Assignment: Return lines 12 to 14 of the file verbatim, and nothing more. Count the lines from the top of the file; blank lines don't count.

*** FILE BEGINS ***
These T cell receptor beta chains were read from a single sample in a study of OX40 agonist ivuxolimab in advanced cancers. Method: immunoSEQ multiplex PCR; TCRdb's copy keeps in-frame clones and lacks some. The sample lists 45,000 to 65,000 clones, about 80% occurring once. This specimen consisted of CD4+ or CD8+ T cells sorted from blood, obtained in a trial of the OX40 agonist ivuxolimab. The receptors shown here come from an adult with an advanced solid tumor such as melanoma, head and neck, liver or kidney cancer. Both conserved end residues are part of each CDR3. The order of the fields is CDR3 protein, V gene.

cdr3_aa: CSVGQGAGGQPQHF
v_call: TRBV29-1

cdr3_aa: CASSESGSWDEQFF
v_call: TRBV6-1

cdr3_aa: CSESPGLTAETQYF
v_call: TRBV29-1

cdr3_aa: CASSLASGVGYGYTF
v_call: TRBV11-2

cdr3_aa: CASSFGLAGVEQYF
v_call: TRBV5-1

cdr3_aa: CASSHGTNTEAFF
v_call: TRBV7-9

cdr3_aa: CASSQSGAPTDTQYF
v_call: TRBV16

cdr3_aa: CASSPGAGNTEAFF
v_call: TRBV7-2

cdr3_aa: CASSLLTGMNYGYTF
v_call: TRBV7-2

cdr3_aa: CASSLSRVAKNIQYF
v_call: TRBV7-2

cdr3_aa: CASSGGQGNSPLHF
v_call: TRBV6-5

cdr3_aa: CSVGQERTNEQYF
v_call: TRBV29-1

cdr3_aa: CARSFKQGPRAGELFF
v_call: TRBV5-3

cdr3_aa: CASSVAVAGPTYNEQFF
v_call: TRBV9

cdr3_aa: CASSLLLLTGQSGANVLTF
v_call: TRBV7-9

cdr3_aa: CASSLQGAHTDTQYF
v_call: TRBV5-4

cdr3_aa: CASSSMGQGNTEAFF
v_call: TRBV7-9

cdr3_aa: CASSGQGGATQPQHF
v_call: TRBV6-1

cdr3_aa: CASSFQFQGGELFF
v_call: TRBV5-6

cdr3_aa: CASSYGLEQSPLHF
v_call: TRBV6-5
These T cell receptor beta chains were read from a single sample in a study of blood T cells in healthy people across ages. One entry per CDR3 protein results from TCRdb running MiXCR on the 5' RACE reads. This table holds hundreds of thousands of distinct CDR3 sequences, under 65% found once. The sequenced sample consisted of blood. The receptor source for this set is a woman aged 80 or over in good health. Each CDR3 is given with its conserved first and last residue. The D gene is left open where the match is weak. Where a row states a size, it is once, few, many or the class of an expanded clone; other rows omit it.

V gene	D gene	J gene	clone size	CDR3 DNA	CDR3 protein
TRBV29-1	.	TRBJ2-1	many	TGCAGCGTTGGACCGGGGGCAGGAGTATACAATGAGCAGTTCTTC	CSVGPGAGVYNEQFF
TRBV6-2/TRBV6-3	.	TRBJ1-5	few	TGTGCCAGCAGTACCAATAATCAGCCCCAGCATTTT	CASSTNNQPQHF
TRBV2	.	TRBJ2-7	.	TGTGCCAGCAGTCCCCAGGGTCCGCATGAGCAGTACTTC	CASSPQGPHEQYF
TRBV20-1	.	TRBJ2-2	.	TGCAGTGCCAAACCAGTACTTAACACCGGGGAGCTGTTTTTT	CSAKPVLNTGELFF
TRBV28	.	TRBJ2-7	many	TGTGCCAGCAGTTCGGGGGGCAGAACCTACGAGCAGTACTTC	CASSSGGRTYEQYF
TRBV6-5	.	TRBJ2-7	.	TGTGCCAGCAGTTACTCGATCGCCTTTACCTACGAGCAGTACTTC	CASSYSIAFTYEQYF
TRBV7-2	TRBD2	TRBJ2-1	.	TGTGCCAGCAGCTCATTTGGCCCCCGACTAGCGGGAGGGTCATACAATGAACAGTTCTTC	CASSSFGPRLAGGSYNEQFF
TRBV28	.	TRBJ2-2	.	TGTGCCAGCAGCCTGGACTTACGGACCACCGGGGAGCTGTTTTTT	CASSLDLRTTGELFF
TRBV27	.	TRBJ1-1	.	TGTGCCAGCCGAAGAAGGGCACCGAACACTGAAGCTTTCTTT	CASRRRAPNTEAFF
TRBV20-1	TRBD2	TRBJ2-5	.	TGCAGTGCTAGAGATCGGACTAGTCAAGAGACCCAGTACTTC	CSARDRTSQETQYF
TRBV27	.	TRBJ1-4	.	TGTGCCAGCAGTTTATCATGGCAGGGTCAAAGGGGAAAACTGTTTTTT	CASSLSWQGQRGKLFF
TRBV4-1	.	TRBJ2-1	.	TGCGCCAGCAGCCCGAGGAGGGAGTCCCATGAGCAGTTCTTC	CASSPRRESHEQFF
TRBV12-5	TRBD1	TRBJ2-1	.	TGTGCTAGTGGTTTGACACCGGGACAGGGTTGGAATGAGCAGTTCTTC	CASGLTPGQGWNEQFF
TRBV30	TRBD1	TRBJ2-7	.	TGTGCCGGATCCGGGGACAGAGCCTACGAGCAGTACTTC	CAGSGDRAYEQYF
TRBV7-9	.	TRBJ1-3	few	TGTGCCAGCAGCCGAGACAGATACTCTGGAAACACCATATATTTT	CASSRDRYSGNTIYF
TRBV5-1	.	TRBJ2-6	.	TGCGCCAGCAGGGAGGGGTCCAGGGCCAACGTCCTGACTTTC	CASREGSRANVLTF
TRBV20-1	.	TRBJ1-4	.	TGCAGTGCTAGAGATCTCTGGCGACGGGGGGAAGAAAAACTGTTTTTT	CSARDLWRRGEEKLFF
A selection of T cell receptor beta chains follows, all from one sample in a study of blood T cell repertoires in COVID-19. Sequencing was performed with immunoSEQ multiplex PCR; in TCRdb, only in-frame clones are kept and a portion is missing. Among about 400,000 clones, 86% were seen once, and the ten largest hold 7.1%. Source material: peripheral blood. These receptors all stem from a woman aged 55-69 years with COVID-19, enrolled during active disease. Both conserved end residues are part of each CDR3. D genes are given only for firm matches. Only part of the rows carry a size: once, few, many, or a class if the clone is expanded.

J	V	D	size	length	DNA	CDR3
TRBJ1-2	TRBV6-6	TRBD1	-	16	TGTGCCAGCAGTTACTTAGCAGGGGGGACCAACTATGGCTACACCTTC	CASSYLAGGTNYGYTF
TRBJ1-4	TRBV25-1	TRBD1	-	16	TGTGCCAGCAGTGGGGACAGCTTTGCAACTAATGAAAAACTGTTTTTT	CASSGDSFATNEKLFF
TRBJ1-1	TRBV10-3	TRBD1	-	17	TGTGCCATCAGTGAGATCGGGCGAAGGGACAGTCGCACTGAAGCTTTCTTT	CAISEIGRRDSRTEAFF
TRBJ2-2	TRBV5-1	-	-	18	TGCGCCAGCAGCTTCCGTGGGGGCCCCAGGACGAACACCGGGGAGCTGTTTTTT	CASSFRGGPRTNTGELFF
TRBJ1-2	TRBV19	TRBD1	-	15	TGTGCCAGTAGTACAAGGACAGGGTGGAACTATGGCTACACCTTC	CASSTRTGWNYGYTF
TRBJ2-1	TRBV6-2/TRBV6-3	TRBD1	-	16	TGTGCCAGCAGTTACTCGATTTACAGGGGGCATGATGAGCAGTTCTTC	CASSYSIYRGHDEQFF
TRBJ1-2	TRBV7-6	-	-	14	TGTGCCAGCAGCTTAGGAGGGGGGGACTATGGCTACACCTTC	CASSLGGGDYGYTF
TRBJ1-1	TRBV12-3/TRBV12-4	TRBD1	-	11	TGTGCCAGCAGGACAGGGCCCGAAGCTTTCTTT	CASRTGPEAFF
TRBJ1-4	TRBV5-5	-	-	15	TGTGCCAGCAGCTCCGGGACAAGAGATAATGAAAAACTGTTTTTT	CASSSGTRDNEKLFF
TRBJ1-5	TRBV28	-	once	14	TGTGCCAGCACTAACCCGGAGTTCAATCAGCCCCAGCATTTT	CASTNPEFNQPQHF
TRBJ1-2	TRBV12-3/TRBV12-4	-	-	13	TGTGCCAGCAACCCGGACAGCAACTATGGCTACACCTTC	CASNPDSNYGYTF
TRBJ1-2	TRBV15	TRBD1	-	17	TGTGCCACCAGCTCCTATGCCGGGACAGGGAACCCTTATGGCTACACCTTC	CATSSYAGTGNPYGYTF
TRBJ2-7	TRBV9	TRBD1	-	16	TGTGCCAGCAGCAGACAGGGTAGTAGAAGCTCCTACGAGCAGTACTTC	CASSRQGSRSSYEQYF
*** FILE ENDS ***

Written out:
cdr3_aa: CASSHGTNTEAFF
v_call: TRBV7-9

cdr3_aa: CASSQSGAPTDTQYF